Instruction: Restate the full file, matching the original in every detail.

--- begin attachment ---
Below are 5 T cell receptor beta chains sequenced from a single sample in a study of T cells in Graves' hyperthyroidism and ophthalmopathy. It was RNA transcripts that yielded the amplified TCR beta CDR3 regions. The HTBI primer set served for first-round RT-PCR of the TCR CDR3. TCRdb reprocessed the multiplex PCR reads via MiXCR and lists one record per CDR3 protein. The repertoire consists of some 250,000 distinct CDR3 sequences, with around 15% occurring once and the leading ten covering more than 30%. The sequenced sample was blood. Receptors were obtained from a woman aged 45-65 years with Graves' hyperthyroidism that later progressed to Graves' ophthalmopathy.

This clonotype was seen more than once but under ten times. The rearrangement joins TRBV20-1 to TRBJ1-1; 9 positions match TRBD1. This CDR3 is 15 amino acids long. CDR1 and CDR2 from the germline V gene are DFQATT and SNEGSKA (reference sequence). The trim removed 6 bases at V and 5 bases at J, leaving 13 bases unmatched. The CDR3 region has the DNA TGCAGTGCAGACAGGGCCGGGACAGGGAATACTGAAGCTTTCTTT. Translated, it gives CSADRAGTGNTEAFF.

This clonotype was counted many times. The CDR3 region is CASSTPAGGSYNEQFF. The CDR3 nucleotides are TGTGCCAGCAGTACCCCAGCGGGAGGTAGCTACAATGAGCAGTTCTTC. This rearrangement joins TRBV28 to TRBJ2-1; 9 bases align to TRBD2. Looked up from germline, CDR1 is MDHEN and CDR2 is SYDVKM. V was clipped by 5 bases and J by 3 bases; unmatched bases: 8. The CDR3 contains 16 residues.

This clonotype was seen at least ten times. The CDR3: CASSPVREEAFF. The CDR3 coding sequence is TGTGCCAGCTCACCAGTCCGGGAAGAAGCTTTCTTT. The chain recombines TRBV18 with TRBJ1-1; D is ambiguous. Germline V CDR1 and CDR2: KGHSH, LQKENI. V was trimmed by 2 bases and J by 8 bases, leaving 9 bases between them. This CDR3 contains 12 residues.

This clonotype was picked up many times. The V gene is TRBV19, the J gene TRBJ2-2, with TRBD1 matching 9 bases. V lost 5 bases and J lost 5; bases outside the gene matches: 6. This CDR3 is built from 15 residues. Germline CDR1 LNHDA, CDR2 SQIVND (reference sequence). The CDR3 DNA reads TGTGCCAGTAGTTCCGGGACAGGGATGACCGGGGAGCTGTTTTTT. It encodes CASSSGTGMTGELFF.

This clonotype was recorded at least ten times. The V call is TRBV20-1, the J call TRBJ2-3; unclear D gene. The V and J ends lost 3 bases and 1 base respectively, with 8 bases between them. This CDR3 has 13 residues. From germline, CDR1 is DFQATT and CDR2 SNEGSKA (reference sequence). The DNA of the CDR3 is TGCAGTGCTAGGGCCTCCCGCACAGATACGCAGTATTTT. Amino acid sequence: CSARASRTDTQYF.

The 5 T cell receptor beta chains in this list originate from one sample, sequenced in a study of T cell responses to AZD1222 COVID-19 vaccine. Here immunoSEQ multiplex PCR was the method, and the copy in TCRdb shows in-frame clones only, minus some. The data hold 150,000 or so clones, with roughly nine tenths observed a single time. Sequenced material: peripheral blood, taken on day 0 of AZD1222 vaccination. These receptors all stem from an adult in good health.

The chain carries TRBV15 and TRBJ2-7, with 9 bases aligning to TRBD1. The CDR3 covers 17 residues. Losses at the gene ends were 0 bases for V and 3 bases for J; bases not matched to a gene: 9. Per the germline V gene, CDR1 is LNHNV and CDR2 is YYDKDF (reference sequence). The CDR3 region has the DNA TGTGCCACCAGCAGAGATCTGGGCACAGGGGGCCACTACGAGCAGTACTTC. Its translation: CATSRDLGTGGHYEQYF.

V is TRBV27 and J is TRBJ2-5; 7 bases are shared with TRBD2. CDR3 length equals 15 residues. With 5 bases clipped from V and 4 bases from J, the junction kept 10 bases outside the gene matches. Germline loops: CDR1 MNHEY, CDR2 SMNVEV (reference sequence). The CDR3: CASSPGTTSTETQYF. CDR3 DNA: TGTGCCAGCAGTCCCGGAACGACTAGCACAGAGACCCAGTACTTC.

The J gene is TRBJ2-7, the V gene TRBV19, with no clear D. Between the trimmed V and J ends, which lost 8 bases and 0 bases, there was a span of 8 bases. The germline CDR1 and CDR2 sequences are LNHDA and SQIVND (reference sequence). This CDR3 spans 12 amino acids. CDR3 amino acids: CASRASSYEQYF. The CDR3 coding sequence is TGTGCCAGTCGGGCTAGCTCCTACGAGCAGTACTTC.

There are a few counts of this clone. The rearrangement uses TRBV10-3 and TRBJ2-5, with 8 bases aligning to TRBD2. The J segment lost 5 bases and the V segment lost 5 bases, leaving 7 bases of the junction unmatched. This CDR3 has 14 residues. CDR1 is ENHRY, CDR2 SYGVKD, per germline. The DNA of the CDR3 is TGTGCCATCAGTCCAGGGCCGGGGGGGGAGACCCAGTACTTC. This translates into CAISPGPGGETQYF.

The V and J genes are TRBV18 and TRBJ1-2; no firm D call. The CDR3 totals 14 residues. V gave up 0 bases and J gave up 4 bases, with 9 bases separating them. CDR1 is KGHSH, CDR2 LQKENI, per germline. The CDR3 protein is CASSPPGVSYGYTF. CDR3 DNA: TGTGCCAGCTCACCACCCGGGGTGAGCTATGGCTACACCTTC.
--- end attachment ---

Below are 5 T cell receptor beta chains sequenced from a single sample in a study of T cells in Graves' hyperthyroidism and ophthalmopathy. It was RNA transcripts that yielded the amplified TCR beta CDR3 regions. The HTBI primer set served for first-round RT-PCR of the TCR CDR3. TCRdb reprocessed the multiplex PCR reads via MiXCR and lists one record per CDR3 protein. The repertoire consists of some 250,000 distinct CDR3 sequences, with around 15% occurring once and the leading ten covering more than 30%. The sequenced sample was blood. Receptors were obtained from a woman aged 45-65 years with Graves' hyperthyroidism that later progressed to Graves' ophthalmopathy.

This clonotype was seen more than once but under ten times. The rearrangement joins TRBV20-1 to TRBJ1-1; 9 positions match TRBD1. This CDR3 is 15 amino acids long. CDR1 and CDR2 from the germline V gene are DFQATT and SNEGSKA (reference sequence). The trim removed 6 bases at V and 5 bases at J, leaving 13 bases unmatched. The CDR3 region has the DNA TGCAGTGCAGACAGGGCCGGGACAGGGAATACTGAAGCTTTCTTT. Translated, it gives CSADRAGTGNTEAFF.

This clonotype was counted many times. The CDR3 region is CASSTPAGGSYNEQFF. The CDR3 nucleotides are TGTGCCAGCAGTACCCCAGCGGGAGGTAGCTACAATGAGCAGTTCTTC. This rearrangement joins TRBV28 to TRBJ2-1; 9 bases align to TRBD2. Looked up from germline, CDR1 is MDHEN and CDR2 is SYDVKM. V was clipped by 5 bases and J by 3 bases; unmatched bases: 8. The CDR3 contains 16 residues.

This clonotype was seen at least ten times. The CDR3: CASSPVREEAFF. The CDR3 coding sequence is TGTGCCAGCTCACCAGTCCGGGAAGAAGCTTTCTTT. The chain recombines TRBV18 with TRBJ1-1; D is ambiguous. Germline V CDR1 and CDR2: KGHSH, LQKENI. V was trimmed by 2 bases and J by 8 bases, leaving 9 bases between them. This CDR3 contains 12 residues.

This clonotype was picked up many times. The V gene is TRBV19, the J gene TRBJ2-2, with TRBD1 matching 9 bases. V lost 5 bases and J lost 5; bases outside the gene matches: 6. This CDR3 is built from 15 residues. Germline CDR1 LNHDA, CDR2 SQIVND (reference sequence). The CDR3 DNA reads TGTGCCAGTAGTTCCGGGACAGGGATGACCGGGGAGCTGTTTTTT. It encodes CASSSGTGMTGELFF.

This clonotype was recorded at least ten times. The V call is TRBV20-1, the J call TRBJ2-3; unclear D gene. The V and J ends lost 3 bases and 1 base respectively, with 8 bases between them. This CDR3 has 13 residues. From germline, CDR1 is DFQATT and CDR2 SNEGSKA (reference sequence). The DNA of the CDR3 is TGCAGTGCTAGGGCCTCCCGCACAGATACGCAGTATTTT. Amino acid sequence: CSARASRTDTQYF.

The 5 T cell receptor beta chains in this list originate from one sample, sequenced in a study of T cell responses to AZD1222 COVID-19 vaccine. Here immunoSEQ multiplex PCR was the method, and the copy in TCRdb shows in-frame clones only, minus some. The data hold 150,000 or so clones, with roughly nine tenths observed a single time. Sequenced material: peripheral blood, taken on day 0 of AZD1222 vaccination. These receptors all stem from an adult in good health.

The chain carries TRBV15 and TRBJ2-7, with 9 bases aligning to TRBD1. The CDR3 covers 17 residues. Losses at the gene ends were 0 bases for V and 3 bases for J; bases not matched to a gene: 9. Per the germline V gene, CDR1 is LNHNV and CDR2 is YYDKDF (reference sequence). The CDR3 region has the DNA TGTGCCACCAGCAGAGATCTGGGCACAGGGGGCCACTACGAGCAGTACTTC. Its translation: CATSRDLGTGGHYEQYF.

V is TRBV27 and J is TRBJ2-5; 7 bases are shared with TRBD2. CDR3 length equals 15 residues. With 5 bases clipped from V and 4 bases from J, the junction kept 10 bases outside the gene matches. Germline loops: CDR1 MNHEY, CDR2 SMNVEV (reference sequence). The CDR3: CASSPGTTSTETQYF. CDR3 DNA: TGTGCCAGCAGTCCCGGAACGACTAGCACAGAGACCCAGTACTTC.

The J gene is TRBJ2-7, the V gene TRBV19, with no clear D. Between the trimmed V and J ends, which lost 8 bases and 0 bases, there was a span of 8 bases. The germline CDR1 and CDR2 sequences are LNHDA and SQIVND (reference sequence). This CDR3 spans 12 amino acids. CDR3 amino acids: CASRASSYEQYF. The CDR3 coding sequence is TGTGCCAGTCGGGCTAGCTCCTACGAGCAGTACTTC.

There are a few counts of this clone. The rearrangement uses TRBV10-3 and TRBJ2-5, with 8 bases aligning to TRBD2. The J segment lost 5 bases and the V segment lost 5 bases, leaving 7 bases of the junction unmatched. This CDR3 has 14 residues. CDR1 is ENHRY, CDR2 SYGVKD, per germline. The DNA of the CDR3 is TGTGCCATCAGTCCAGGGCCGGGGGGGGAGACCCAGTACTTC. This translates into CAISPGPGGETQYF.

The V and J genes are TRBV18 and TRBJ1-2; no firm D call. The CDR3 totals 14 residues. V gave up 0 bases and J gave up 4 bases, with 9 bases separating them. CDR1 is KGHSH, CDR2 LQKENI, per germline. The CDR3 protein is CASSPPGVSYGYTF. CDR3 DNA: TGTGCCAGCTCACCACCCGGGGTGAGCTATGGCTACACCTTC.